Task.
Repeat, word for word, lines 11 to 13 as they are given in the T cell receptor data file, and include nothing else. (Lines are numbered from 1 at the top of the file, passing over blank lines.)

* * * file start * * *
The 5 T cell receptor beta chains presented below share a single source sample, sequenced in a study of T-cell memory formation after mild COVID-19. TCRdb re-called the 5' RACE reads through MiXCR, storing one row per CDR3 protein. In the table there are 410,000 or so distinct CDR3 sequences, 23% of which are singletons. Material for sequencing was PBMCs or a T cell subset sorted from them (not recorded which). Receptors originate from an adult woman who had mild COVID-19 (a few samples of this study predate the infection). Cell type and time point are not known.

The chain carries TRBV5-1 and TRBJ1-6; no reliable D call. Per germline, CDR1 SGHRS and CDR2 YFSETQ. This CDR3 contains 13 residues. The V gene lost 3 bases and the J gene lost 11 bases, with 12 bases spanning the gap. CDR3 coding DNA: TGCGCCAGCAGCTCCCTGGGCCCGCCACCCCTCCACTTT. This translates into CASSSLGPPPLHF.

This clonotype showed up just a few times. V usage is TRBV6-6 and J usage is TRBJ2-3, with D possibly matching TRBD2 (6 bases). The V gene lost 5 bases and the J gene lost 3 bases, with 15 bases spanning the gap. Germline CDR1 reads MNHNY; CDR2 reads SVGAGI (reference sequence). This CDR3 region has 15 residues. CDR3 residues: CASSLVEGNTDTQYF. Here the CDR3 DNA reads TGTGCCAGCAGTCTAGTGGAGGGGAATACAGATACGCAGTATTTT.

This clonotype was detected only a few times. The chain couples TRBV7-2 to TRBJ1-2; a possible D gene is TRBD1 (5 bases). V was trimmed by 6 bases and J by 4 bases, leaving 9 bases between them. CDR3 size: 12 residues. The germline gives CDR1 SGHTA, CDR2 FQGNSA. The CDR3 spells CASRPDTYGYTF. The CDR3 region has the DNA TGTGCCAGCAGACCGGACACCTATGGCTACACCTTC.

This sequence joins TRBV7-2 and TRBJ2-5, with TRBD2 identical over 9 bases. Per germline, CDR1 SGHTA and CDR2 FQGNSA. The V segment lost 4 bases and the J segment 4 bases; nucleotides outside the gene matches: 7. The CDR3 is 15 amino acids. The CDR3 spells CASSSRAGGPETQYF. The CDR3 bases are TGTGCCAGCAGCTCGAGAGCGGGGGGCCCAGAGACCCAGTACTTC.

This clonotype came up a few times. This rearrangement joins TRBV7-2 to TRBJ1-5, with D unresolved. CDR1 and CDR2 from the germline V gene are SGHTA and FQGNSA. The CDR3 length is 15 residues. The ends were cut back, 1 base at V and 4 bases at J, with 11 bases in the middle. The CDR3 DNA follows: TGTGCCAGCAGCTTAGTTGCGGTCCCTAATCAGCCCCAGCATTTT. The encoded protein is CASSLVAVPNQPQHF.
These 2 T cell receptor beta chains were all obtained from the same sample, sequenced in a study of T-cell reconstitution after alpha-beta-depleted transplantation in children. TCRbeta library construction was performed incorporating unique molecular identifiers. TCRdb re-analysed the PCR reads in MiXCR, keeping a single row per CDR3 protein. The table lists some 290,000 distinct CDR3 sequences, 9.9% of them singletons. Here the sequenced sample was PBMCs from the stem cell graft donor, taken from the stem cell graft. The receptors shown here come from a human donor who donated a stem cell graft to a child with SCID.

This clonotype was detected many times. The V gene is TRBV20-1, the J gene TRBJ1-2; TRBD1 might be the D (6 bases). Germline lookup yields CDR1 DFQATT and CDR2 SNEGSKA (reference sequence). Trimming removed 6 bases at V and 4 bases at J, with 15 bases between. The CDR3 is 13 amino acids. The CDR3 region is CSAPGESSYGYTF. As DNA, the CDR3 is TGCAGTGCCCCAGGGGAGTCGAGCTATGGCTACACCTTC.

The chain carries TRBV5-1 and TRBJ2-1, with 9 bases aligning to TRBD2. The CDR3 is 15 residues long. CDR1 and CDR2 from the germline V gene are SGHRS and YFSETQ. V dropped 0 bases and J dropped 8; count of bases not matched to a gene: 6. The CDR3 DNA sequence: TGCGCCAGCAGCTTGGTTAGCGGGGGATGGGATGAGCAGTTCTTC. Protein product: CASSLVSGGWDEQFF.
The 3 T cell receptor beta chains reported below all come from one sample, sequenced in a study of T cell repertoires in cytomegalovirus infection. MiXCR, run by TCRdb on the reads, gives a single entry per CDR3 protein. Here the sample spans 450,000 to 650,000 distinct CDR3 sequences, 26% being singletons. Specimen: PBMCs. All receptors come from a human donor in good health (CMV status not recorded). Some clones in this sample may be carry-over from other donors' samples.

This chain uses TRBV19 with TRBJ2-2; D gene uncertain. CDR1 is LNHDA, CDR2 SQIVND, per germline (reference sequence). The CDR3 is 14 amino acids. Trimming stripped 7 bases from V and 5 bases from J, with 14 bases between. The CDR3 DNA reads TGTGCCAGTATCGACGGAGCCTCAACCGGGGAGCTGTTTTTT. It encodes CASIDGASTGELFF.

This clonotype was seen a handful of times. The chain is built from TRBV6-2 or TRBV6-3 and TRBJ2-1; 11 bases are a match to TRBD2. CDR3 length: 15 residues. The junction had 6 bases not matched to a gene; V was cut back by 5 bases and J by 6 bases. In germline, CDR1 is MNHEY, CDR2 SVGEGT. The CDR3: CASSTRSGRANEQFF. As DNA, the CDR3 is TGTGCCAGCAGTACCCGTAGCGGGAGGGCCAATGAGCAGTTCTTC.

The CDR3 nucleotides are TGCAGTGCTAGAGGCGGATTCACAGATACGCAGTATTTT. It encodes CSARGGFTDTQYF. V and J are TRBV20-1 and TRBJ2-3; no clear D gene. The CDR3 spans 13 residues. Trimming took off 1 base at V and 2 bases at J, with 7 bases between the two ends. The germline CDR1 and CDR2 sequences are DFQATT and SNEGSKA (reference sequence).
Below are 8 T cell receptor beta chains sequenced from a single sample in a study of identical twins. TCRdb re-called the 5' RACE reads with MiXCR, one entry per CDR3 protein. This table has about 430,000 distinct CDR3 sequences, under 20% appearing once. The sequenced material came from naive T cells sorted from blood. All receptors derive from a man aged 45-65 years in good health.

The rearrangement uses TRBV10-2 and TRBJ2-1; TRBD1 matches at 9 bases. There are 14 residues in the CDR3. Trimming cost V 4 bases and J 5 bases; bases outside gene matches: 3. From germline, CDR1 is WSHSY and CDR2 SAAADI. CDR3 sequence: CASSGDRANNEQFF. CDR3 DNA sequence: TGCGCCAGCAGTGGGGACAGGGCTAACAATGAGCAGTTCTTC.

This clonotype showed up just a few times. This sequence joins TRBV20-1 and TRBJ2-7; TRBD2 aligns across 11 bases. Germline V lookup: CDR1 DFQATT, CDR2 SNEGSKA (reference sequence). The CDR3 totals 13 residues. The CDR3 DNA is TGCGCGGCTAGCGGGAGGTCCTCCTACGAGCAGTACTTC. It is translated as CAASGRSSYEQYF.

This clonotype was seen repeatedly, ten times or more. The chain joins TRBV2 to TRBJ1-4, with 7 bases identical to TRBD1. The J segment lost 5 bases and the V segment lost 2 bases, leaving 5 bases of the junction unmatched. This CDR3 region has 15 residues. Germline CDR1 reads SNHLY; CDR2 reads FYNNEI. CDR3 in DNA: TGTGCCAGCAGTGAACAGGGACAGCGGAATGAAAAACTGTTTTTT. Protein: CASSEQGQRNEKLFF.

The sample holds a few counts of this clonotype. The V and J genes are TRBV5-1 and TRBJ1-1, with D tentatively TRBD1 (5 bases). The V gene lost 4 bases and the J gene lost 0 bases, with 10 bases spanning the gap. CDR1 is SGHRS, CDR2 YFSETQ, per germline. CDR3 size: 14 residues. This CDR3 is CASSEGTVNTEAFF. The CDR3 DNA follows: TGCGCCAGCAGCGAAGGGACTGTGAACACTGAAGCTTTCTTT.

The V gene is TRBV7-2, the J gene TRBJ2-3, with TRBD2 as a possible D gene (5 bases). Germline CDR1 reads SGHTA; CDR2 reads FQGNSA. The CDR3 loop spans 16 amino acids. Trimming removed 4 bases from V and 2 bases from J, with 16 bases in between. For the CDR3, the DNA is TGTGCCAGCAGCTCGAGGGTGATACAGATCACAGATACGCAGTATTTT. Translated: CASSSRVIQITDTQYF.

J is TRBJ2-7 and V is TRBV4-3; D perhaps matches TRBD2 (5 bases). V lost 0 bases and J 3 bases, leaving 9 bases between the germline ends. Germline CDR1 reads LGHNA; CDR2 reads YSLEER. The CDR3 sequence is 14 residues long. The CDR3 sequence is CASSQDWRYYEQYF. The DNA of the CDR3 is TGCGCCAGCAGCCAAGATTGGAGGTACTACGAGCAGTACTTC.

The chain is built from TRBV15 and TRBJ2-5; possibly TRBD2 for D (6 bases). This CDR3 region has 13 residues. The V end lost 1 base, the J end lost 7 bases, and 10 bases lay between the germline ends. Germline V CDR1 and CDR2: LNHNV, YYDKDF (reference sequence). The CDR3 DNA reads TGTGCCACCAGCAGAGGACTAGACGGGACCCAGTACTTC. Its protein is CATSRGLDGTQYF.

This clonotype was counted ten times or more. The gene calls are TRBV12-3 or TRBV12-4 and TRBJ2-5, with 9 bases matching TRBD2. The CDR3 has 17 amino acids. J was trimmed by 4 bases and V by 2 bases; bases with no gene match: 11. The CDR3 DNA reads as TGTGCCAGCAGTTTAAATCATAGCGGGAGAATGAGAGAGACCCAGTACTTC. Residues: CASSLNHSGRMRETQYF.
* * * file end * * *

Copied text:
This chain uses TRBV19 with TRBJ2-2; D gene uncertain. CDR1 is LNHDA, CDR2 SQIVND, per germline (reference sequence). The CDR3 is 14 amino acids. Trimming stripped 7 bases from V and 5 bases from J, with 14 bases between. The CDR3 DNA reads TGTGCCAGTATCGACGGAGCCTCAACCGGGGAGCTGTTTTTT. It encodes CASIDGASTGELFF.

This clonotype was seen a handful of times. The chain is built from TRBV6-2 or TRBV6-3 and TRBJ2-1; 11 bases are a match to TRBD2. CDR3 length: 15 residues. The junction had 6 bases not matched to a gene; V was cut back by 5 bases and J by 6 bases. In germline, CDR1 is MNHEY, CDR2 SVGEGT. The CDR3: CASSTRSGRANEQFF. As DNA, the CDR3 is TGTGCCAGCAGTACCCGTAGCGGGAGGGCCAATGAGCAGTTCTTC.

The CDR3 nucleotides are TGCAGTGCTAGAGGCGGATTCACAGATACGCAGTATTTT. It encodes CSARGGFTDTQYF. V and J are TRBV20-1 and TRBJ2-3; no clear D gene. The CDR3 spans 13 residues. Trimming took off 1 base at V and 2 bases at J, with 7 bases between the two ends. The germline CDR1 and CDR2 sequences are DFQATT and SNEGSKA (reference sequence).